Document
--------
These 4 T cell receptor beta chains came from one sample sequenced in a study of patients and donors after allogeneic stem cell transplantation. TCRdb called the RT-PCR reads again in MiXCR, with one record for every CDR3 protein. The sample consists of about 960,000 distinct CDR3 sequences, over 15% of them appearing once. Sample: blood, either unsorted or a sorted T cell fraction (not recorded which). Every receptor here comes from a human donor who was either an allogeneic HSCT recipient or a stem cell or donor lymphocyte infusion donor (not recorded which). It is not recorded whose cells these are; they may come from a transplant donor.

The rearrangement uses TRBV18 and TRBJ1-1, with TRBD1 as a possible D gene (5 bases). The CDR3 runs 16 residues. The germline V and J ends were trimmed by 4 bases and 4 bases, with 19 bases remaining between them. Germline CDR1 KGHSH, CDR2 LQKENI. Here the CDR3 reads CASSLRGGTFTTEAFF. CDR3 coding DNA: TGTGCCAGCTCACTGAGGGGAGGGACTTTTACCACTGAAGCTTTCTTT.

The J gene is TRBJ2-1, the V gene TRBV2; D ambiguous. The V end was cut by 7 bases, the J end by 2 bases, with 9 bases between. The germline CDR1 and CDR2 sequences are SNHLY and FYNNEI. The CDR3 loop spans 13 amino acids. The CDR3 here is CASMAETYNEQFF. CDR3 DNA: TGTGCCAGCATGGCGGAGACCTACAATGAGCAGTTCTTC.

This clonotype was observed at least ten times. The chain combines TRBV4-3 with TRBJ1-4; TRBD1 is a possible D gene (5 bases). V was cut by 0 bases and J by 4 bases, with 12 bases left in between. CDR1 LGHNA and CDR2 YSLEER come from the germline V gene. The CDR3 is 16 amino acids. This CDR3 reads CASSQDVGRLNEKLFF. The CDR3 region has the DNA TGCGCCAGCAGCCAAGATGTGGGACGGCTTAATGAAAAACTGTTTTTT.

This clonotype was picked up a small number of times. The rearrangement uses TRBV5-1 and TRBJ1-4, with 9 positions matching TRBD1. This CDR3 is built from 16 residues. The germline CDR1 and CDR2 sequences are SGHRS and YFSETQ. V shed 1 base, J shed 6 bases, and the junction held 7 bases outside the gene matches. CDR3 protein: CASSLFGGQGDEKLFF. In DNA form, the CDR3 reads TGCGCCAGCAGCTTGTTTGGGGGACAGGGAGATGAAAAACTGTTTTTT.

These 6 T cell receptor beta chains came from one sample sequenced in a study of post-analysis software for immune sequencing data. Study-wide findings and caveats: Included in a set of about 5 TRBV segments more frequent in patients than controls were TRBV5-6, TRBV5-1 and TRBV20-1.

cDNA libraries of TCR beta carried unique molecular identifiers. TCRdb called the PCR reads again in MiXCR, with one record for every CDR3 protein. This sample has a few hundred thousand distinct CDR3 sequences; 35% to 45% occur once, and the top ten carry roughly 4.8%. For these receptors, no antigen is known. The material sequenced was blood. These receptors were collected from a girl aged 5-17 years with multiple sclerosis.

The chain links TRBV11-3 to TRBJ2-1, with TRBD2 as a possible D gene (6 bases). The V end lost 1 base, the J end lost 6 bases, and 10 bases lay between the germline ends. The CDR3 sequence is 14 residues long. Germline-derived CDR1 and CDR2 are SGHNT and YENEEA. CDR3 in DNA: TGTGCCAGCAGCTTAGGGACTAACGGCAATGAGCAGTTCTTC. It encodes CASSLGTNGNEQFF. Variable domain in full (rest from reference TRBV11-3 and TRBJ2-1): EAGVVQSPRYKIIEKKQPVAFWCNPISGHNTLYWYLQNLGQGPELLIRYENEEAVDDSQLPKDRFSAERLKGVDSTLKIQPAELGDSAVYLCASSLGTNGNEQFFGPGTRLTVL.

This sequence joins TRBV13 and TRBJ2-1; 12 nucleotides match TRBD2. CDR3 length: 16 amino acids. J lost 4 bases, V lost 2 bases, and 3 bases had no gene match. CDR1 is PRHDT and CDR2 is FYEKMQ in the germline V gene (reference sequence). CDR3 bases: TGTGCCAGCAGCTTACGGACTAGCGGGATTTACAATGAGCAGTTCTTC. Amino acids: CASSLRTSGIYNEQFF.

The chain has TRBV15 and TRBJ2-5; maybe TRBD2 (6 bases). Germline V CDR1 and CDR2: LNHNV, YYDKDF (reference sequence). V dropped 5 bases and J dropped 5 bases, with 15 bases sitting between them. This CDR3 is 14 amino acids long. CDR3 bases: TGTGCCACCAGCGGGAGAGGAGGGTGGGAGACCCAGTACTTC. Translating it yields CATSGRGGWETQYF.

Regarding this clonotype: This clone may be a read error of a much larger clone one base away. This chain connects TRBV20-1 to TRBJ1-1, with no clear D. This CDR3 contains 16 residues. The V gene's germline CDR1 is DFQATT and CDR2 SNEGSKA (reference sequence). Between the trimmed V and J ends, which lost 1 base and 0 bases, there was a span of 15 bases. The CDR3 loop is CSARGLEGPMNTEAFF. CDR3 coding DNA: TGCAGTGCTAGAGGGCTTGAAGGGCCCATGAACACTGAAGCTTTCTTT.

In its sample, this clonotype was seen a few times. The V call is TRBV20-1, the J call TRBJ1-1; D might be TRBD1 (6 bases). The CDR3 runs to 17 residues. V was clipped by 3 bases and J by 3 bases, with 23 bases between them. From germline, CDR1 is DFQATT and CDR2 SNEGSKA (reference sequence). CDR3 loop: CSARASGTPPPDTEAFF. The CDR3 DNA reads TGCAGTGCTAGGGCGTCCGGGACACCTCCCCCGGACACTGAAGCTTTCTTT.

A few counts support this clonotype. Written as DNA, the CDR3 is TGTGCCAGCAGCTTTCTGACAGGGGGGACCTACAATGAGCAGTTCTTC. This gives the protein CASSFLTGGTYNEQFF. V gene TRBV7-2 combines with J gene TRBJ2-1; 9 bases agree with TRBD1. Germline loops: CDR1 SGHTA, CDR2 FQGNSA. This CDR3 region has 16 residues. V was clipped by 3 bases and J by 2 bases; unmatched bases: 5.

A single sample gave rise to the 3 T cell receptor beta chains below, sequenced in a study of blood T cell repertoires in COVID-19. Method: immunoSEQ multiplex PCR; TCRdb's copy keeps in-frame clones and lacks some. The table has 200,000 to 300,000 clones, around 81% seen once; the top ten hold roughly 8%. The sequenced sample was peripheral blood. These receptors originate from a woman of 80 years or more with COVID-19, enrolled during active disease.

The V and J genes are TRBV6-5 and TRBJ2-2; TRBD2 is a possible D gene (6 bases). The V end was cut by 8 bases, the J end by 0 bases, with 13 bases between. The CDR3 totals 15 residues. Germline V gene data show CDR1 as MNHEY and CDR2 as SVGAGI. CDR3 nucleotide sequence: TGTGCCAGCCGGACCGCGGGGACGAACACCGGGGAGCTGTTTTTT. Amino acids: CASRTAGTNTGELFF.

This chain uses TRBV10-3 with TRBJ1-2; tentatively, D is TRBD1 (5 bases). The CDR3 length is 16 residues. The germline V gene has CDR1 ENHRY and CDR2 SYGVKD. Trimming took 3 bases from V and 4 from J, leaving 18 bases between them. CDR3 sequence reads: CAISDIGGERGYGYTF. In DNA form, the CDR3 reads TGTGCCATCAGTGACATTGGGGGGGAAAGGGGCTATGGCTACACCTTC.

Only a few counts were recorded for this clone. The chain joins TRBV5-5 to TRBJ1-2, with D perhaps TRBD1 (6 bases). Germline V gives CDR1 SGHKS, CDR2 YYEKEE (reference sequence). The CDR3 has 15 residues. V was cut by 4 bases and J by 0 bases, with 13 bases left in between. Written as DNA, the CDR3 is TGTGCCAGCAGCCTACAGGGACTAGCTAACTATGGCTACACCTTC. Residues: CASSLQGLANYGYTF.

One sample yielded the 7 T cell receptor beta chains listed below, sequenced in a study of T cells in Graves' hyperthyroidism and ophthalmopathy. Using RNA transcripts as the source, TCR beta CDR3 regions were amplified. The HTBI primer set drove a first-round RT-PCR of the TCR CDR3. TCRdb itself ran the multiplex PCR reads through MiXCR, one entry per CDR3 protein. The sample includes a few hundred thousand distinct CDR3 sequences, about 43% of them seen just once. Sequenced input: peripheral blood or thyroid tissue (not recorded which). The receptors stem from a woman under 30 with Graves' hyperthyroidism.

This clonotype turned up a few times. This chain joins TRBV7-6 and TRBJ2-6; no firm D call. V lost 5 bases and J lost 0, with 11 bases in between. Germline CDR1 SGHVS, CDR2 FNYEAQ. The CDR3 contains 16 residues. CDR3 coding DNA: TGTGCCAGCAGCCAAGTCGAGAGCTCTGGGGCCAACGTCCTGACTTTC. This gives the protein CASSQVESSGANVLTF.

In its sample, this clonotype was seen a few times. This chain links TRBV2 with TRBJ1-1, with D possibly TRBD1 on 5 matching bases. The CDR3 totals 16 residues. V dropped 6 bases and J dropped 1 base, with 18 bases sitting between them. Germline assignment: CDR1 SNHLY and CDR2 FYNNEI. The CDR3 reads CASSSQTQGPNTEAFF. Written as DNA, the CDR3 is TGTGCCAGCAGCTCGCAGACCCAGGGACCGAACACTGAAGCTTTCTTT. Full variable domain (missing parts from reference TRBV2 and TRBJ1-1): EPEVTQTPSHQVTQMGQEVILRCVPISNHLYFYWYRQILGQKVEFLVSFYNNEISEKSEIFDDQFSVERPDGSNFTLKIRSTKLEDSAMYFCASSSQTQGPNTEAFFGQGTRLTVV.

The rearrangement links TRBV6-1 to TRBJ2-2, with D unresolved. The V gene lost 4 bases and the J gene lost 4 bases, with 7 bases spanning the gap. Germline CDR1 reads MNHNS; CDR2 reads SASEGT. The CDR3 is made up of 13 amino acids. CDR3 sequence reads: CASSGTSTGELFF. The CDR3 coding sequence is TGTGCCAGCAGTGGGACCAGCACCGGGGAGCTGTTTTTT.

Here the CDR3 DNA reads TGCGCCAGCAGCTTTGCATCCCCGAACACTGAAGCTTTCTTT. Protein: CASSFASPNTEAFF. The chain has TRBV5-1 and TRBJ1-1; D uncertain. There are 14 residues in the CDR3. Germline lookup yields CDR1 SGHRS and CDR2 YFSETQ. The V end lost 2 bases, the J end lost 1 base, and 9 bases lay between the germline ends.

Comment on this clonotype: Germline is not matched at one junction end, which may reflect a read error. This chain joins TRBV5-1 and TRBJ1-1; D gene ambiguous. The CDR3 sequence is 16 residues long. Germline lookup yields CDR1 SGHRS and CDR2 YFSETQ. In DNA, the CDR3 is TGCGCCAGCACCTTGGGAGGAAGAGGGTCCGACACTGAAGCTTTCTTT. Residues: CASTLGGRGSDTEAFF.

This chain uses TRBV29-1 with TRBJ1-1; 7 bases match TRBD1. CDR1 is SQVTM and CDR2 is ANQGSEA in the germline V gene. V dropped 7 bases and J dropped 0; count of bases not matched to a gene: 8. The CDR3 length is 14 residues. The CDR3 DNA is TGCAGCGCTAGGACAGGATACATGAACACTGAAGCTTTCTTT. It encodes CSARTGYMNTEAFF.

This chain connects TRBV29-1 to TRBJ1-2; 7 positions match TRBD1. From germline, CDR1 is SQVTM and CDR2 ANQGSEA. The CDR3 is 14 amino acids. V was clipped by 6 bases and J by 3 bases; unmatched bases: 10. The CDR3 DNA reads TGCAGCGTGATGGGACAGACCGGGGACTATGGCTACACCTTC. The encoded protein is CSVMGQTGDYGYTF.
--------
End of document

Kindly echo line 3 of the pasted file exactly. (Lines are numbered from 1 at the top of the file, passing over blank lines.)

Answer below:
The J gene is TRBJ2-1, the V gene TRBV2; D ambiguous. The V end was cut by 7 bases, the J end by 2 bases, with 9 bases between. The germline CDR1 and CDR2 sequences are SNHLY and FYNNEI. The CDR3 loop spans 13 amino acids. The CDR3 here is CASMAETYNEQFF. CDR3 DNA: TGTGCCAGCATGGCGGAGACCTACAATGAGCAGTTCTTC.